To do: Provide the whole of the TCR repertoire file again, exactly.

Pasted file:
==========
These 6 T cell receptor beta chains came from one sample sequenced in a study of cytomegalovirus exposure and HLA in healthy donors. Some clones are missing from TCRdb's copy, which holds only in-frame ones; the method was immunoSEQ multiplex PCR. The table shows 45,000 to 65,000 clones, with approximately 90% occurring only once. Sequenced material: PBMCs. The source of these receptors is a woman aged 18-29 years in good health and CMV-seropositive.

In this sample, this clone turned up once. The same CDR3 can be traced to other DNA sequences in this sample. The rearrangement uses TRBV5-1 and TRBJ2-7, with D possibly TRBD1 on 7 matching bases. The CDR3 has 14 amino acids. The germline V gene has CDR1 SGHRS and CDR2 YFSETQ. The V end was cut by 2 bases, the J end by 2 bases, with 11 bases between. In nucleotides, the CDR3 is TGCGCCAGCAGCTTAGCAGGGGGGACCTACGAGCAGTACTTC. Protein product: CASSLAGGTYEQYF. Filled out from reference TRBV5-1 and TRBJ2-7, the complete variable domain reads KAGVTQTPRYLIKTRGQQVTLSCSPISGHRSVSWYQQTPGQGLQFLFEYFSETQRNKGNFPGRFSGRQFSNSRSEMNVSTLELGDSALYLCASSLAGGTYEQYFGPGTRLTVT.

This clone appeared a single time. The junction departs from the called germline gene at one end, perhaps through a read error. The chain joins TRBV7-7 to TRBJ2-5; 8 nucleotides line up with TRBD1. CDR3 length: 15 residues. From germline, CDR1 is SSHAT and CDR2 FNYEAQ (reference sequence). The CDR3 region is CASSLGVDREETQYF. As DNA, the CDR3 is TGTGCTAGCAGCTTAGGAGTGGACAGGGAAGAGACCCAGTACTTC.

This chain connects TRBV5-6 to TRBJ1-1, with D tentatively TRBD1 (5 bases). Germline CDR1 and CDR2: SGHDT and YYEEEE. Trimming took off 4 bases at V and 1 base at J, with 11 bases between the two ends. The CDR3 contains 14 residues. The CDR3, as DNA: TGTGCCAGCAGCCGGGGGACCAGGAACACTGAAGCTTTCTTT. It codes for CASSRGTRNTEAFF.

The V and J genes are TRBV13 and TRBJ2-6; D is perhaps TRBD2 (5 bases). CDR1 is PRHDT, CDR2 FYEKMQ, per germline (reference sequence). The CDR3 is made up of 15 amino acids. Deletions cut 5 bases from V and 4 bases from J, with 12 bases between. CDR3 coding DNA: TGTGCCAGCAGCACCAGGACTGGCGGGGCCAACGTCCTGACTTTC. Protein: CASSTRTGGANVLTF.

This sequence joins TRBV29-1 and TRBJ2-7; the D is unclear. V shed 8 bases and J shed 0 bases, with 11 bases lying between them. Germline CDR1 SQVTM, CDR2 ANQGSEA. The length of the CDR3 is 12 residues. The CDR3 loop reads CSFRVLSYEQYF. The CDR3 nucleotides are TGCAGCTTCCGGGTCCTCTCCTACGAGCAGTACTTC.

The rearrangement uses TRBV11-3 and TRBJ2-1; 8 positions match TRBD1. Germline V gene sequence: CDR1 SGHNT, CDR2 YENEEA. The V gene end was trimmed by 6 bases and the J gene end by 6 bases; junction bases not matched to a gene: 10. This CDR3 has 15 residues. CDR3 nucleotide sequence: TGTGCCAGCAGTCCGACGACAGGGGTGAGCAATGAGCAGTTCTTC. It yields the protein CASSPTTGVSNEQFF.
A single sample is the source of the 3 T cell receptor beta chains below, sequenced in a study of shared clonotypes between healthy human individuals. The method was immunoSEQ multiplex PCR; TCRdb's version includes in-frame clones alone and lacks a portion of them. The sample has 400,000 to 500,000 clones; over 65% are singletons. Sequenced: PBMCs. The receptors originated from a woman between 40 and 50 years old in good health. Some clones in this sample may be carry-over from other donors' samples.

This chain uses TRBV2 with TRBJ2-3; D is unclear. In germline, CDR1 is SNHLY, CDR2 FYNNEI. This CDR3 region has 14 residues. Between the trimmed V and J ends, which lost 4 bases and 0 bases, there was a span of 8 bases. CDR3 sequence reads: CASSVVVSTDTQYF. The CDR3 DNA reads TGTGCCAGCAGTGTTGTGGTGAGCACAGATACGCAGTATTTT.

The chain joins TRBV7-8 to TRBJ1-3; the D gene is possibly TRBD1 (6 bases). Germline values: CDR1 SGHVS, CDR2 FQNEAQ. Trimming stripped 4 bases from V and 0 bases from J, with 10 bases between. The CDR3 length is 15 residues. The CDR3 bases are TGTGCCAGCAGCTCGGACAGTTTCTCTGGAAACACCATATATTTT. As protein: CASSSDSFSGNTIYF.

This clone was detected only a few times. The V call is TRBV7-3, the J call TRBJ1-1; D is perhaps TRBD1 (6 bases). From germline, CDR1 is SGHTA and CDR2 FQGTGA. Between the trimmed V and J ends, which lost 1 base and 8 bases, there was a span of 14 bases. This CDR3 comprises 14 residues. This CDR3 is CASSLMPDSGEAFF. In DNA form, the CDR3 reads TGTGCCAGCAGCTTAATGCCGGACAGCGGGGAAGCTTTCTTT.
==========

These 6 T cell receptor beta chains came from one sample sequenced in a study of cytomegalovirus exposure and HLA in healthy donors. Some clones are missing from TCRdb's copy, which holds only in-frame ones; the method was immunoSEQ multiplex PCR. The table shows 45,000 to 65,000 clones, with approximately 90% occurring only once. Sequenced material: PBMCs. The source of these receptors is a woman aged 18-29 years in good health and CMV-seropositive.

In this sample, this clone turned up once. The same CDR3 can be traced to other DNA sequences in this sample. The rearrangement uses TRBV5-1 and TRBJ2-7, with D possibly TRBD1 on 7 matching bases. The CDR3 has 14 amino acids. The germline V gene has CDR1 SGHRS and CDR2 YFSETQ. The V end was cut by 2 bases, the J end by 2 bases, with 11 bases between. In nucleotides, the CDR3 is TGCGCCAGCAGCTTAGCAGGGGGGACCTACGAGCAGTACTTC. Protein product: CASSLAGGTYEQYF. Filled out from reference TRBV5-1 and TRBJ2-7, the complete variable domain reads KAGVTQTPRYLIKTRGQQVTLSCSPISGHRSVSWYQQTPGQGLQFLFEYFSETQRNKGNFPGRFSGRQFSNSRSEMNVSTLELGDSALYLCASSLAGGTYEQYFGPGTRLTVT.

This clone appeared a single time. The junction departs from the called germline gene at one end, perhaps through a read error. The chain joins TRBV7-7 to TRBJ2-5; 8 nucleotides line up with TRBD1. CDR3 length: 15 residues. From germline, CDR1 is SSHAT and CDR2 FNYEAQ (reference sequence). The CDR3 region is CASSLGVDREETQYF. As DNA, the CDR3 is TGTGCTAGCAGCTTAGGAGTGGACAGGGAAGAGACCCAGTACTTC.

This chain connects TRBV5-6 to TRBJ1-1, with D tentatively TRBD1 (5 bases). Germline CDR1 and CDR2: SGHDT and YYEEEE. Trimming took off 4 bases at V and 1 base at J, with 11 bases between the two ends. The CDR3 contains 14 residues. The CDR3, as DNA: TGTGCCAGCAGCCGGGGGACCAGGAACACTGAAGCTTTCTTT. It codes for CASSRGTRNTEAFF.

The V and J genes are TRBV13 and TRBJ2-6; D is perhaps TRBD2 (5 bases). CDR1 is PRHDT, CDR2 FYEKMQ, per germline (reference sequence). The CDR3 is made up of 15 amino acids. Deletions cut 5 bases from V and 4 bases from J, with 12 bases between. CDR3 coding DNA: TGTGCCAGCAGCACCAGGACTGGCGGGGCCAACGTCCTGACTTTC. Protein: CASSTRTGGANVLTF.

This sequence joins TRBV29-1 and TRBJ2-7; the D is unclear. V shed 8 bases and J shed 0 bases, with 11 bases lying between them. Germline CDR1 SQVTM, CDR2 ANQGSEA. The length of the CDR3 is 12 residues. The CDR3 loop reads CSFRVLSYEQYF. The CDR3 nucleotides are TGCAGCTTCCGGGTCCTCTCCTACGAGCAGTACTTC.

The rearrangement uses TRBV11-3 and TRBJ2-1; 8 positions match TRBD1. Germline V gene sequence: CDR1 SGHNT, CDR2 YENEEA. The V gene end was trimmed by 6 bases and the J gene end by 6 bases; junction bases not matched to a gene: 10. This CDR3 has 15 residues. CDR3 nucleotide sequence: TGTGCCAGCAGTCCGACGACAGGGGTGAGCAATGAGCAGTTCTTC. It yields the protein CASSPTTGVSNEQFF.
A single sample is the source of the 3 T cell receptor beta chains below, sequenced in a study of shared clonotypes between healthy human individuals. The method was immunoSEQ multiplex PCR; TCRdb's version includes in-frame clones alone and lacks a portion of them. The sample has 400,000 to 500,000 clones; over 65% are singletons. Sequenced: PBMCs. The receptors originated from a woman between 40 and 50 years old in good health. Some clones in this sample may be carry-over from other donors' samples.

This chain uses TRBV2 with TRBJ2-3; D is unclear. In germline, CDR1 is SNHLY, CDR2 FYNNEI. This CDR3 region has 14 residues. Between the trimmed V and J ends, which lost 4 bases and 0 bases, there was a span of 8 bases. CDR3 sequence reads: CASSVVVSTDTQYF. The CDR3 DNA reads TGTGCCAGCAGTGTTGTGGTGAGCACAGATACGCAGTATTTT.

The chain joins TRBV7-8 to TRBJ1-3; the D gene is possibly TRBD1 (6 bases). Germline values: CDR1 SGHVS, CDR2 FQNEAQ. Trimming stripped 4 bases from V and 0 bases from J, with 10 bases between. The CDR3 length is 15 residues. The CDR3 bases are TGTGCCAGCAGCTCGGACAGTTTCTCTGGAAACACCATATATTTT. As protein: CASSSDSFSGNTIYF.

This clone was detected only a few times. The V call is TRBV7-3, the J call TRBJ1-1; D is perhaps TRBD1 (6 bases). From germline, CDR1 is SGHTA and CDR2 FQGTGA. Between the trimmed V and J ends, which lost 1 base and 8 bases, there was a span of 14 bases. This CDR3 comprises 14 residues. This CDR3 is CASSLMPDSGEAFF. In DNA form, the CDR3 reads TGTGCCAGCAGCTTAATGCCGGACAGCGGGGAAGCTTTCTTT.